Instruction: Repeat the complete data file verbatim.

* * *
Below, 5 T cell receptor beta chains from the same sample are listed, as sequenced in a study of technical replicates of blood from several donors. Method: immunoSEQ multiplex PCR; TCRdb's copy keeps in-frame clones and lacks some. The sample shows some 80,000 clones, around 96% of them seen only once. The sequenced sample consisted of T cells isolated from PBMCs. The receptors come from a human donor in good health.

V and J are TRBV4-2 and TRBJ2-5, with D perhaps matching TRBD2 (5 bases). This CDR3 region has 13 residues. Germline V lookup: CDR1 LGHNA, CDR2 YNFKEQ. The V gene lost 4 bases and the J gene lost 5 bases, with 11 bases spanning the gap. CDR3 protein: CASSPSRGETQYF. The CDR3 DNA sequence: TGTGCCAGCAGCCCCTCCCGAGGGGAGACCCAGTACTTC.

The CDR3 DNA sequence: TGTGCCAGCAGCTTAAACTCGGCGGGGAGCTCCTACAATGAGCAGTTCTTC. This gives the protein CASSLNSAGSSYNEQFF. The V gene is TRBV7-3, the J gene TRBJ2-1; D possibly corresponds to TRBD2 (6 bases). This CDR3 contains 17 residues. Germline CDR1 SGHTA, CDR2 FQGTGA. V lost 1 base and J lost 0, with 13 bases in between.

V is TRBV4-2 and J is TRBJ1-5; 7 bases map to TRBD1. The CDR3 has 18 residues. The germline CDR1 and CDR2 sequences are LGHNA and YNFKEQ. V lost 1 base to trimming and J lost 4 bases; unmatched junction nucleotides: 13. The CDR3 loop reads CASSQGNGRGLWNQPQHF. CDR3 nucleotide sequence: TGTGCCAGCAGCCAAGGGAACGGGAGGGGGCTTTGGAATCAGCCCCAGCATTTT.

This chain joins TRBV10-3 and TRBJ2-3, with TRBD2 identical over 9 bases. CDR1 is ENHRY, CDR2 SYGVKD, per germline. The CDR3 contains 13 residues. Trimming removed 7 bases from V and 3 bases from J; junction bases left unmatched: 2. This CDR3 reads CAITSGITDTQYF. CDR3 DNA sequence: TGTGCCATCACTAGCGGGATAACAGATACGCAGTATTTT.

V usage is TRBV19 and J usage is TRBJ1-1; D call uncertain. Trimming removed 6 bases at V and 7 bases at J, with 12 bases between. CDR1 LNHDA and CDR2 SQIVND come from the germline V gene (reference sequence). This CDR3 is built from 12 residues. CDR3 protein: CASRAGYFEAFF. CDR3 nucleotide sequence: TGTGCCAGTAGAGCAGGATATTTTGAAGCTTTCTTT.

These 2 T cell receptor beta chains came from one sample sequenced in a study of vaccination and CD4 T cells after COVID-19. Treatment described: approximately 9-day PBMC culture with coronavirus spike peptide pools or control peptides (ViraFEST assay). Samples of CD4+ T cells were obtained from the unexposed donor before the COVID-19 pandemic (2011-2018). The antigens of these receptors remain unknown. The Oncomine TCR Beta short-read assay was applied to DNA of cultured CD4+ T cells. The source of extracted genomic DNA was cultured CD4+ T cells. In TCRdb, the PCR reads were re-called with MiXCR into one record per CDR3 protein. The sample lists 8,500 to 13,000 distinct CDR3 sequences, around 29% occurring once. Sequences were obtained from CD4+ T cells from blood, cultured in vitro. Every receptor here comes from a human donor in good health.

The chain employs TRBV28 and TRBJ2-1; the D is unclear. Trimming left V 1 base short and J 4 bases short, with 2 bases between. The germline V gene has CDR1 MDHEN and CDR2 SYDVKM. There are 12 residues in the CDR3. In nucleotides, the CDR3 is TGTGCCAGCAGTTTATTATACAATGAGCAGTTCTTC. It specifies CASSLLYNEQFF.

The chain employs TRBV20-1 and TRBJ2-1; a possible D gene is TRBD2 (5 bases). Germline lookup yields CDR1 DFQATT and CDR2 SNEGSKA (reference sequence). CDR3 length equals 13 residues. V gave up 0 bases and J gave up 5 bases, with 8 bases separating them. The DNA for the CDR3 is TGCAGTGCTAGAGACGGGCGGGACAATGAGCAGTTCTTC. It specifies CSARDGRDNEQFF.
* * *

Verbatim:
Below, 5 T cell receptor beta chains from the same sample are listed, as sequenced in a study of technical replicates of blood from several donors. Method: immunoSEQ multiplex PCR; TCRdb's copy keeps in-frame clones and lacks some. The sample shows some 80,000 clones, around 96% of them seen only once. The sequenced sample consisted of T cells isolated from PBMCs. The receptors come from a human donor in good health.

V and J are TRBV4-2 and TRBJ2-5, with D perhaps matching TRBD2 (5 bases). This CDR3 region has 13 residues. Germline V lookup: CDR1 LGHNA, CDR2 YNFKEQ. The V gene lost 4 bases and the J gene lost 5 bases, with 11 bases spanning the gap. CDR3 protein: CASSPSRGETQYF. The CDR3 DNA sequence: TGTGCCAGCAGCCCCTCCCGAGGGGAGACCCAGTACTTC.

The CDR3 DNA sequence: TGTGCCAGCAGCTTAAACTCGGCGGGGAGCTCCTACAATGAGCAGTTCTTC. This gives the protein CASSLNSAGSSYNEQFF. The V gene is TRBV7-3, the J gene TRBJ2-1; D possibly corresponds to TRBD2 (6 bases). This CDR3 contains 17 residues. Germline CDR1 SGHTA, CDR2 FQGTGA. V lost 1 base and J lost 0, with 13 bases in between.

V is TRBV4-2 and J is TRBJ1-5; 7 bases map to TRBD1. The CDR3 has 18 residues. The germline CDR1 and CDR2 sequences are LGHNA and YNFKEQ. V lost 1 base to trimming and J lost 4 bases; unmatched junction nucleotides: 13. The CDR3 loop reads CASSQGNGRGLWNQPQHF. CDR3 nucleotide sequence: TGTGCCAGCAGCCAAGGGAACGGGAGGGGGCTTTGGAATCAGCCCCAGCATTTT.

This chain joins TRBV10-3 and TRBJ2-3, with TRBD2 identical over 9 bases. CDR1 is ENHRY, CDR2 SYGVKD, per germline. The CDR3 contains 13 residues. Trimming removed 7 bases from V and 3 bases from J; junction bases left unmatched: 2. This CDR3 reads CAITSGITDTQYF. CDR3 DNA sequence: TGTGCCATCACTAGCGGGATAACAGATACGCAGTATTTT.

V usage is TRBV19 and J usage is TRBJ1-1; D call uncertain. Trimming removed 6 bases at V and 7 bases at J, with 12 bases between. CDR1 LNHDA and CDR2 SQIVND come from the germline V gene (reference sequence). This CDR3 is built from 12 residues. CDR3 protein: CASRAGYFEAFF. CDR3 nucleotide sequence: TGTGCCAGTAGAGCAGGATATTTTGAAGCTTTCTTT.

These 2 T cell receptor beta chains came from one sample sequenced in a study of vaccination and CD4 T cells after COVID-19. Treatment described: approximately 9-day PBMC culture with coronavirus spike peptide pools or control peptides (ViraFEST assay). Samples of CD4+ T cells were obtained from the unexposed donor before the COVID-19 pandemic (2011-2018). The antigens of these receptors remain unknown. The Oncomine TCR Beta short-read assay was applied to DNA of cultured CD4+ T cells. The source of extracted genomic DNA was cultured CD4+ T cells. In TCRdb, the PCR reads were re-called with MiXCR into one record per CDR3 protein. The sample lists 8,500 to 13,000 distinct CDR3 sequences, around 29% occurring once. Sequences were obtained from CD4+ T cells from blood, cultured in vitro. Every receptor here comes from a human donor in good health.

The chain employs TRBV28 and TRBJ2-1; the D is unclear. Trimming left V 1 base short and J 4 bases short, with 2 bases between. The germline V gene has CDR1 MDHEN and CDR2 SYDVKM. There are 12 residues in the CDR3. In nucleotides, the CDR3 is TGTGCCAGCAGTTTATTATACAATGAGCAGTTCTTC. It specifies CASSLLYNEQFF.

The chain employs TRBV20-1 and TRBJ2-1; a possible D gene is TRBD2 (5 bases). Germline lookup yields CDR1 DFQATT and CDR2 SNEGSKA (reference sequence). CDR3 length equals 13 residues. V gave up 0 bases and J gave up 5 bases, with 8 bases separating them. The DNA for the CDR3 is TGCAGTGCTAGAGACGGGCGGGACAATGAGCAGTTCTTC. It specifies CSARDGRDNEQFF.